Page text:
• Yeah. The article is coming at it from the context of asking, “Am I fat?” And frankly before you even ask, you really do already know the answer. You’ve been living in that body all your life… you know if you’re fat.

          But as a quick general guide, it’s useful. Especially in the medical industry, where a lot of places have it up on quick-reference charts.

          And even then, they usually don’t care so much about the 25-26s worriers (“Oh god, am I ‘overweight’ or normal? How close am I? So if I were just half a kilo lighter I wouldn’t be overweight?! HOW IS THAT FAIR?!”), they’re more trying to gauge whether someone’s over or under BMI 40.

          Because after a certain point the raw majesty of the morbidly obese can distort a resonable person’s ability to estimate. Also, underweight is good to know, too. Quickly checking to make sure someone healthy’ish-looking but lean, in flattering clothes, isn’t secretly so light that they might not actually wake up from the anaesthetic they’re about to take.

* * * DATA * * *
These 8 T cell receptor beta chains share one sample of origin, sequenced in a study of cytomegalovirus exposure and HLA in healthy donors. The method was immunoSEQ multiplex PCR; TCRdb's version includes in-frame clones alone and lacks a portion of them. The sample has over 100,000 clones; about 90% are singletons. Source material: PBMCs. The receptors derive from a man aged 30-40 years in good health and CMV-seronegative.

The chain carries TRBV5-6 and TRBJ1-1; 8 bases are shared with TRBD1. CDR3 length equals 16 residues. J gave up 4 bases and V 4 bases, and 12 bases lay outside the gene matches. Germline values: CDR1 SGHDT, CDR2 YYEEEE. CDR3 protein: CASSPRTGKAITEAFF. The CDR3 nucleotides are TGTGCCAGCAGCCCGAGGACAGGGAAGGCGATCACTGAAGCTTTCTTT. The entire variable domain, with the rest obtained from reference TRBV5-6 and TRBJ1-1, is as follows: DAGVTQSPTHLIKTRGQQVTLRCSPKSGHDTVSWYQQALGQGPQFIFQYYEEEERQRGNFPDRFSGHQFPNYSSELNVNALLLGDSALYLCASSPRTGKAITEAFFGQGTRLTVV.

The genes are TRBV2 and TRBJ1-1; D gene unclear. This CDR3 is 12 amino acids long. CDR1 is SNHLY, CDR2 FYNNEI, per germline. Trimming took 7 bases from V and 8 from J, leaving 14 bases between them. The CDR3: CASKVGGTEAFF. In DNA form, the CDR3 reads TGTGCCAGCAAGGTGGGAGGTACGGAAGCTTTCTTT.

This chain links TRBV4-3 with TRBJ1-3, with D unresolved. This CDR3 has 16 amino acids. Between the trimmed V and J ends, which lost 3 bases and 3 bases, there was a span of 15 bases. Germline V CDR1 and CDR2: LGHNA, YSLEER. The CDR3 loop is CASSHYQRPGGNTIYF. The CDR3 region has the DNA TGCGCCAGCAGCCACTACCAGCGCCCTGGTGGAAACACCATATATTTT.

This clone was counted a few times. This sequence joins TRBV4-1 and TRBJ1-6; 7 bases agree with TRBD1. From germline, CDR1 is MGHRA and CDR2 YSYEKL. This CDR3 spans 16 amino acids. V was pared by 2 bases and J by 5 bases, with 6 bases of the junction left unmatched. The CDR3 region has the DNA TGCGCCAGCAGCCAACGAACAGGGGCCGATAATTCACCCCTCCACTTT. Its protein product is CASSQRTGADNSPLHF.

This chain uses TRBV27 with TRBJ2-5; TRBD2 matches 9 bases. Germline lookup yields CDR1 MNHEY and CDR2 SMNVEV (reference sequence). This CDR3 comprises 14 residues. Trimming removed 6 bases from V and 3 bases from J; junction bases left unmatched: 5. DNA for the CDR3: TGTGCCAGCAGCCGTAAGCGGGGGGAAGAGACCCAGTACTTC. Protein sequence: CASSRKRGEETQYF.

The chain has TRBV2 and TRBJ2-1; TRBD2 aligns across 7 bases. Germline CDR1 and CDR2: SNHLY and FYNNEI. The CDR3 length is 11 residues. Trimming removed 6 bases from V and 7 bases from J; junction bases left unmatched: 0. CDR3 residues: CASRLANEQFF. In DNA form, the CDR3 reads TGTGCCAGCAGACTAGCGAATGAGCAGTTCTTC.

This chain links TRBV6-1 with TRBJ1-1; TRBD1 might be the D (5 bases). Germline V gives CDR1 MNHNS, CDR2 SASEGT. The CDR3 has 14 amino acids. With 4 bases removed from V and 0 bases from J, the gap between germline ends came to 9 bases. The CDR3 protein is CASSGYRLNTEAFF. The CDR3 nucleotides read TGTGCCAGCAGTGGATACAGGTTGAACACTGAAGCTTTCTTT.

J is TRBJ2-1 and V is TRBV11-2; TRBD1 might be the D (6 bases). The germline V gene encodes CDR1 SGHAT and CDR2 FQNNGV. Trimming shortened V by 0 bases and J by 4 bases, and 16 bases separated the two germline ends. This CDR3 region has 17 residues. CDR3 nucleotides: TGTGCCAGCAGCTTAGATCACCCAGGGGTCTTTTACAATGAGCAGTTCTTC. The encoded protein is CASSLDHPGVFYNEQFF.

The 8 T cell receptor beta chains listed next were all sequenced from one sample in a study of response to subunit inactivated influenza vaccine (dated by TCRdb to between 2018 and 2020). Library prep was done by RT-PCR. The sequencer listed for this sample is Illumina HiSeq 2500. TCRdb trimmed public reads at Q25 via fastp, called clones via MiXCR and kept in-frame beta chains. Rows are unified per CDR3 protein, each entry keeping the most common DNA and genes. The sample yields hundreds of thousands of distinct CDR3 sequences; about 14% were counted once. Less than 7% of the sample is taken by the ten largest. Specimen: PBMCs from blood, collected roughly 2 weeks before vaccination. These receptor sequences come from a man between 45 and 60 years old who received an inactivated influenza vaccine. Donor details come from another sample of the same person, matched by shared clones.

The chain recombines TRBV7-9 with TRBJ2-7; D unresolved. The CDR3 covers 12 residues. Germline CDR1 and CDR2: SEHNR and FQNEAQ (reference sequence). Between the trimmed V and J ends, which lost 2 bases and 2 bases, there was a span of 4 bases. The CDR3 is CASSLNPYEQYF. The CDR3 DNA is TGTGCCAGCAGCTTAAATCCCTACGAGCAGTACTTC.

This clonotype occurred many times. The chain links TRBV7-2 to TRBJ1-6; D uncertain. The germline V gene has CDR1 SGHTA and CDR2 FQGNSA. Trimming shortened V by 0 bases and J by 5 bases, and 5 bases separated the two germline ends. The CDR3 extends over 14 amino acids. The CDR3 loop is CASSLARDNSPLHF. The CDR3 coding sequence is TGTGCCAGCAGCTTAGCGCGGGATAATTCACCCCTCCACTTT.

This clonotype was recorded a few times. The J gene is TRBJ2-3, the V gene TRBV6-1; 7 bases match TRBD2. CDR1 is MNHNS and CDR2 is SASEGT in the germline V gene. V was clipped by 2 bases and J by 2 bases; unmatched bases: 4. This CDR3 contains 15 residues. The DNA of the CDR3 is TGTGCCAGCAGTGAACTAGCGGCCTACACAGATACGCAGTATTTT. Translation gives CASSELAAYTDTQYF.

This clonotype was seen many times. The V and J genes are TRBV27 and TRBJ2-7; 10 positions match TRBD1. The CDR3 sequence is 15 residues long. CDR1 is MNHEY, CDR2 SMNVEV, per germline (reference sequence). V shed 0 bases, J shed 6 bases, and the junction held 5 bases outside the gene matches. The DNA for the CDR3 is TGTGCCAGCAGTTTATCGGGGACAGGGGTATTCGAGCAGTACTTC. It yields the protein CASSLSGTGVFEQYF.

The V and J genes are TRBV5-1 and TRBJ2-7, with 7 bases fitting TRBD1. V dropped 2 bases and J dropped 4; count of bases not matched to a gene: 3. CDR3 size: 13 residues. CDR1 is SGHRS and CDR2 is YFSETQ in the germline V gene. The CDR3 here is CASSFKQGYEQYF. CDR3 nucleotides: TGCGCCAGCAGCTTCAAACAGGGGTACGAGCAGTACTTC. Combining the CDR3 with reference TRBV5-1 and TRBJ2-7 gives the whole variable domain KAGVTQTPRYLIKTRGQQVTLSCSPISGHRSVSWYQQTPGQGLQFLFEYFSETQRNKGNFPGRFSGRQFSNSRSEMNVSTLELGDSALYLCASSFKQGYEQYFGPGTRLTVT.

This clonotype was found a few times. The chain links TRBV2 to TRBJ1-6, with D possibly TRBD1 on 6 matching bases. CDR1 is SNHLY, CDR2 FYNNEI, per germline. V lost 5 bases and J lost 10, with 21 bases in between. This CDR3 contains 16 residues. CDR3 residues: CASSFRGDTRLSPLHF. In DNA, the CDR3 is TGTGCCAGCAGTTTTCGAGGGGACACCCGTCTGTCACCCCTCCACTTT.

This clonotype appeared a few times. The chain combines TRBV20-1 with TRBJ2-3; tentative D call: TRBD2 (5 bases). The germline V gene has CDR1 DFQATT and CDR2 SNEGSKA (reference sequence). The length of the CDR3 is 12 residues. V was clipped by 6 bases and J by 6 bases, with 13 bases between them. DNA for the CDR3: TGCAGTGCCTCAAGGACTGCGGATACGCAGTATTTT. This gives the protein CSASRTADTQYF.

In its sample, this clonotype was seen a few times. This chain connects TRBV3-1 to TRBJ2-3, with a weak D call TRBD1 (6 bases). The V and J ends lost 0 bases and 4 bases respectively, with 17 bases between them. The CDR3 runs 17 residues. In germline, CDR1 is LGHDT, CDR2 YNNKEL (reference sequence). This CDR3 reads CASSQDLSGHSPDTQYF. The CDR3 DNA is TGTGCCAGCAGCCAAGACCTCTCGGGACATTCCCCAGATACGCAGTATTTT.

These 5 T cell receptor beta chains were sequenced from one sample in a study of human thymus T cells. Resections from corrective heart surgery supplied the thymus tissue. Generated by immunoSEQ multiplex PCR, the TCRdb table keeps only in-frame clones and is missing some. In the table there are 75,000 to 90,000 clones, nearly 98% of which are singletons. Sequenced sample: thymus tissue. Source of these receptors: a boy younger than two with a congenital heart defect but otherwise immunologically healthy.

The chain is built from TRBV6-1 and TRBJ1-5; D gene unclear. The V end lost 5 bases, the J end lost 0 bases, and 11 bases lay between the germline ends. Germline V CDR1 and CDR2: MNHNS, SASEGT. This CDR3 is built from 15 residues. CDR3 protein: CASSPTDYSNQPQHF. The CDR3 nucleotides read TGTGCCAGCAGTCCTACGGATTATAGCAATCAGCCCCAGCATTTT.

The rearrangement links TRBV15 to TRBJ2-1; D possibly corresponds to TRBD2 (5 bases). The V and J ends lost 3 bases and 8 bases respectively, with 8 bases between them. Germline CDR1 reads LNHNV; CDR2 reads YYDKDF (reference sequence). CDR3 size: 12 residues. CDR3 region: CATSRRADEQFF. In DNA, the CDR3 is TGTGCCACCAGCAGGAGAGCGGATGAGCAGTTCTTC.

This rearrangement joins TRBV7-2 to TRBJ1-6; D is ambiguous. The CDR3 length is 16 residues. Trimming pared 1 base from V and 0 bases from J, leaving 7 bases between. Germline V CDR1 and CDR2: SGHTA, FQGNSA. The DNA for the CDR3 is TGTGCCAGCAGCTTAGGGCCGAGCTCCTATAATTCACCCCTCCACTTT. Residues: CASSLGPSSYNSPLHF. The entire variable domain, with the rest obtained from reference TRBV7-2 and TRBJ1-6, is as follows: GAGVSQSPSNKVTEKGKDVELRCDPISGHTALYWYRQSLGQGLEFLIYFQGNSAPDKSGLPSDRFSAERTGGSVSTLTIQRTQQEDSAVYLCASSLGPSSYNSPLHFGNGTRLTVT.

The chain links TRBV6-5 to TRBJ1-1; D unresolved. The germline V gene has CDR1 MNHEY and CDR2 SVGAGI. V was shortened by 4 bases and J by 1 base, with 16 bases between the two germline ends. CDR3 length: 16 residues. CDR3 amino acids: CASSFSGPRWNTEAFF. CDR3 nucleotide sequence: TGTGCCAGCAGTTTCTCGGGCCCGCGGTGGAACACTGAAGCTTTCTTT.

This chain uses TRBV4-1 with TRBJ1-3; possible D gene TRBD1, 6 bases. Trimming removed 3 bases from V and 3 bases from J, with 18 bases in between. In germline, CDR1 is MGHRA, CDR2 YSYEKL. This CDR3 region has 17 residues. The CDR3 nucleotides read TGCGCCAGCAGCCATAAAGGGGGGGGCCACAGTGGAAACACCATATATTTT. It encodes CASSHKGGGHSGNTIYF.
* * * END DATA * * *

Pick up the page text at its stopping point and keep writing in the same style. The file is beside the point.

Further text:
• We need a 3d graph: height vs weight vs fat percentage. Is. For this height and weight I need to be within this fat percentage range or I am not healthy.

  • Bmi is very easy to measure and very hard to measure wrong. Waist measurement is harder to get the right location to measure and has other variables that can make measuring it difficult.

    That’s why bmi is useful even if it is not as accurate.

  • MeasureUp runs a fantastic affordable DXA (DEXA) service. I typically go to their office on Pitt St in Sydney but they also have a mobile service which runs all over the country.

  • I thought this was common knowledge by now? I havent trusted BMI since it told me I was underweight simply due to a .1 change in weight normally it was perfect.

  • I just like to give myself a score of 1 to 10 based on how many toes I can count when I look down.

    Hmmm – Today’s not a good day.